1. It takes a team to publish your book
You can’t typeset. You can’t. You can’t design a cover. You don’t know when is the best time to release your book. You don’t know what other books are about to come out, but your publisher does. When your editor says a paragraph you spent four hours writing sucks, it probably does. Change it. They are experts. They have trained and have much more experience publishing books then you do. Be graceful and let them do their job.
2. Get to know the person on the front desk, or the work experience kid
Publishing is well populated by women, and women frequently have babies. They go on maternity leave all the time, which means that succession planning in publishing is a big deal. It also means that people lower in the ranks can be promoted relatively rapidly. The person on reception could be the commissioning editor much faster than you might imagine. Of course, we want to be courteous to everyone, because that’s nice manners, but take the time to remember everyone’s name. Talk to them and find out what they’re about. You don’t know where they will end up.
3. You’re probably a midlister
That first one feels like a masterpiece, doesn’t it? You read your own words and you weep. It’s the greatest novel ever written, in your head. Your mum said so, or your hubby, or your BFF. A publisher bought it. Whoop de do. Even if it is truly awesome, you’ll probably sell about 5000 copies. You’re not going to make a million dollars. No one’s going to buy the movie rights. Suck it up and write another one, and another one, and another. By the time you get to the fifth you won’t even be able to look at that first one without blanching. Toil. Get better at doing what you’re doing. Like a golfer, or a marathon runner. It’s a job. Get over yourself.
4. Roll overlike a pooch and bank the cheque
Pick your battles. Or don’t even battle. Agree to anything. If you’re concerned about something that’s happened with your novel, write a five thousand word essay listing your grievances and then delete it. It’s not a big deal. It’s not. A big deal is getting a reputation as a diva. Be easy to work with. Be the one who is polite and prompt and competent. Your manuscript is on the table at the acquisitions meeting with another four or five that are as good, and probably better. Let your professional behaviour give you the edge.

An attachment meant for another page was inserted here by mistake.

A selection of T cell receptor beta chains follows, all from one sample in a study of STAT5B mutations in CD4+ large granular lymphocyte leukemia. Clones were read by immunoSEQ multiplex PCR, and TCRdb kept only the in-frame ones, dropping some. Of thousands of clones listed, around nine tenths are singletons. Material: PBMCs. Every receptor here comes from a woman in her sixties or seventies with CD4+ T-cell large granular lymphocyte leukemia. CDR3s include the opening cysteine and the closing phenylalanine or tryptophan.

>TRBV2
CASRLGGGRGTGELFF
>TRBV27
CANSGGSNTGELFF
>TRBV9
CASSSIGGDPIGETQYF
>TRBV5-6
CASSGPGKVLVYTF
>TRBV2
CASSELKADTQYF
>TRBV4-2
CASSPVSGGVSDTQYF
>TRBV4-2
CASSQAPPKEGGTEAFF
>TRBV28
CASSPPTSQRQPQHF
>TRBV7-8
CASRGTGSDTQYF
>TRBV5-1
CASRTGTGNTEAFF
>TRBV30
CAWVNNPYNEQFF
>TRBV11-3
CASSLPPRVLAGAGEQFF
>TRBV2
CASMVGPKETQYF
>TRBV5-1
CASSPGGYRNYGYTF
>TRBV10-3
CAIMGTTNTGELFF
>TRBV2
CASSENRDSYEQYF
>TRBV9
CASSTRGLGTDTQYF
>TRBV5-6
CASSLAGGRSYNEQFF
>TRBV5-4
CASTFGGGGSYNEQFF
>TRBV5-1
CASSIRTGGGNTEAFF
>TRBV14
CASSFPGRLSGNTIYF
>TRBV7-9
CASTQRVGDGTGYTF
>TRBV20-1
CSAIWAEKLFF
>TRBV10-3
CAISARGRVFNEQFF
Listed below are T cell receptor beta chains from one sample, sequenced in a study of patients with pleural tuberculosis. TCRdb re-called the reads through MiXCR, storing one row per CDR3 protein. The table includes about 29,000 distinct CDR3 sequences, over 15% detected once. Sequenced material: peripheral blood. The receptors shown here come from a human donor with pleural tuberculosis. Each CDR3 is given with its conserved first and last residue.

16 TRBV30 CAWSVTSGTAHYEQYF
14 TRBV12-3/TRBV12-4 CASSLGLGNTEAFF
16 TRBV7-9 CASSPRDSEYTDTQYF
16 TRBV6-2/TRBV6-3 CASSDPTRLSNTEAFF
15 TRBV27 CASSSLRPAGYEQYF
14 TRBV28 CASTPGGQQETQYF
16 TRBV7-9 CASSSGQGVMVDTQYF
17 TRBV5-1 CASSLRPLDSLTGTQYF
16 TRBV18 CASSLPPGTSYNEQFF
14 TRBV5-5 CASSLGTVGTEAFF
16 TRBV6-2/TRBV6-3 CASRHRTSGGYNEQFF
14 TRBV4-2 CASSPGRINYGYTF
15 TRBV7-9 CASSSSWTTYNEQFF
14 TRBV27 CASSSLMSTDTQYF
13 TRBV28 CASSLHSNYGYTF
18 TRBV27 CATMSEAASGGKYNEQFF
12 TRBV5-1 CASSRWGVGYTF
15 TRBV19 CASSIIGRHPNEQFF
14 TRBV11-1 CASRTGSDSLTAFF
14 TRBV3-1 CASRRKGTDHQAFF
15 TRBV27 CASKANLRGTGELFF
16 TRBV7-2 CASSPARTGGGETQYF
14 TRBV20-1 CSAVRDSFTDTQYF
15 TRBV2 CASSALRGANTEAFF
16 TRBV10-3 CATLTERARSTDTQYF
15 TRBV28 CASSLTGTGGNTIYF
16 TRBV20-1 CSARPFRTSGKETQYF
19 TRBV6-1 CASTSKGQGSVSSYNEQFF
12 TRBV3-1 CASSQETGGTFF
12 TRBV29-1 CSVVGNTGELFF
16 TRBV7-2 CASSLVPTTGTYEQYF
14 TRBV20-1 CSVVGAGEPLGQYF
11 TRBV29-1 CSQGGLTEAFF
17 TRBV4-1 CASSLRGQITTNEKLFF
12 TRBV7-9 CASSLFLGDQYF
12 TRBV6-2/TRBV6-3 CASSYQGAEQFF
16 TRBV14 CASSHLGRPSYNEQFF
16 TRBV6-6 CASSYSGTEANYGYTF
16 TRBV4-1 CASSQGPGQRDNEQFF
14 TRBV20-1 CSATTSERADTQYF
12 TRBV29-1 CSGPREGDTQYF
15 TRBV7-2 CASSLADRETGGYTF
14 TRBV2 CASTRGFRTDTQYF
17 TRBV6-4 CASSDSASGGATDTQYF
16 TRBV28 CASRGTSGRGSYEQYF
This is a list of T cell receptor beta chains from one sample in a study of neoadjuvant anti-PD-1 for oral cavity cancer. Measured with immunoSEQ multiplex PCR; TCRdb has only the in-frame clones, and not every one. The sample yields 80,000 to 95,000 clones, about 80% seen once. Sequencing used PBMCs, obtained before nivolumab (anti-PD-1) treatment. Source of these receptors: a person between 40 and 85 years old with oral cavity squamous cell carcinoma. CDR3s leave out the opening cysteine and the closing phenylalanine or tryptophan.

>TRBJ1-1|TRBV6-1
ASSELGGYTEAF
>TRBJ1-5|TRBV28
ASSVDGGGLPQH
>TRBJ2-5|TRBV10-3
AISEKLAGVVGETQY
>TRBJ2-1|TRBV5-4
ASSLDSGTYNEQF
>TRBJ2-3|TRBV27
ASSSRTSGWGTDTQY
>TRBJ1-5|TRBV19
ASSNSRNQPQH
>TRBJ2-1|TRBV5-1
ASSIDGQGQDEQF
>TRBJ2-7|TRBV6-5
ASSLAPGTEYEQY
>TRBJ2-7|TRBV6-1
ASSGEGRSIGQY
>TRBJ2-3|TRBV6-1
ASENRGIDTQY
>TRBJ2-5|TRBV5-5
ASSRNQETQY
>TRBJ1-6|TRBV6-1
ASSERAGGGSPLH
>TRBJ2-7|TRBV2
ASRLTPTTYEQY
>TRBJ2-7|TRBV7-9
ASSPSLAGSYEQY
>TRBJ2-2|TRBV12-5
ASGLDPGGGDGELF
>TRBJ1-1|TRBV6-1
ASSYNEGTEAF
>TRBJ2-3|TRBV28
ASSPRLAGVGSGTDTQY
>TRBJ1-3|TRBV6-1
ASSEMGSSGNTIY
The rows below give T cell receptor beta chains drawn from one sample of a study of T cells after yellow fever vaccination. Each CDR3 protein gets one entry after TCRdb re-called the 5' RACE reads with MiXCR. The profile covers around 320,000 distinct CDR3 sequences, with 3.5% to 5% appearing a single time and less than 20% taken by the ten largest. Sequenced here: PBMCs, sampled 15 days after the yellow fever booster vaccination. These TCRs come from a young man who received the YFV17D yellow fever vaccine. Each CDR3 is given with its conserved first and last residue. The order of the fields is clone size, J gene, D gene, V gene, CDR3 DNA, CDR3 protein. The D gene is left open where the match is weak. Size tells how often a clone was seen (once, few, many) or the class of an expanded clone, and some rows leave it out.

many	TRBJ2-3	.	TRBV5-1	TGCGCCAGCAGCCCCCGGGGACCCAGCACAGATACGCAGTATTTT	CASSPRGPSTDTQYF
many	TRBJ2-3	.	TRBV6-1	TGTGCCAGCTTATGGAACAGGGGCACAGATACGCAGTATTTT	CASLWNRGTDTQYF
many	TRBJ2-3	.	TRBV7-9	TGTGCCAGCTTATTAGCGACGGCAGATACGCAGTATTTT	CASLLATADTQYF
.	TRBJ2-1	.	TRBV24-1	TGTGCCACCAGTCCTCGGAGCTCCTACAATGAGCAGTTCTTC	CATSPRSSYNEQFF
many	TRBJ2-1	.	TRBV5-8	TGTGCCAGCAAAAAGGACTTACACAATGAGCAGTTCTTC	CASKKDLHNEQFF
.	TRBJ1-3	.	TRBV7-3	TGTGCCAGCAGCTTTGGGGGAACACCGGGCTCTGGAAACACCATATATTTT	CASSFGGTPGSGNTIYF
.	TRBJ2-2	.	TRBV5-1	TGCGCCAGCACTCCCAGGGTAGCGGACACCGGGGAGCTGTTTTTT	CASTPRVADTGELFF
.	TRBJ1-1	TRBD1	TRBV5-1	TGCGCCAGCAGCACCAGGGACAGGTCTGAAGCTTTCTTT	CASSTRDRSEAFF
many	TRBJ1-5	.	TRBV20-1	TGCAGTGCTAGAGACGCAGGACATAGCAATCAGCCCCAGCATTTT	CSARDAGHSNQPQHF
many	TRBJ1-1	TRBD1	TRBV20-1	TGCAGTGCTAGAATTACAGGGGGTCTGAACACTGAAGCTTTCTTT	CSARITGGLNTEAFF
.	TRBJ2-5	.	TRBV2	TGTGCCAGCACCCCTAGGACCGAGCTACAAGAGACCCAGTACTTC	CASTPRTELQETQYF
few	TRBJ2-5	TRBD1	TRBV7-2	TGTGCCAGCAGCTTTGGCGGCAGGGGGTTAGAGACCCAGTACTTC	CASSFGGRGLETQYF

5. Get really good at presenting writing workshops
There is a very decent living to be made from getting on the road and doing writing workshops. There are writers out there with books that aren’t selling squillions making a very good living from speaking. Be useful to librarians and English teachers. Prepare workshops that are entertaining, flexible and likely to result in the sort of outcomes that can go in a budget analysis. If you can get really good at this you can command quite hefty speakers fees, irrespective of whether your book bombs. Accept all the gigs you can. If you start declining, they’ll stop asking.
Alyssa Brugman has been writing YA fiction for twenty years. She holds a PhD from Canberra University and lives in the Hunter Valley. She has published twelve novels, translated into nine languages, and shortlisted for many literary and children’s choice awards. Her novel Alex as Well (KBR review) is released in the US this month. Visit Alyssa's website for more information on her books and writing projects.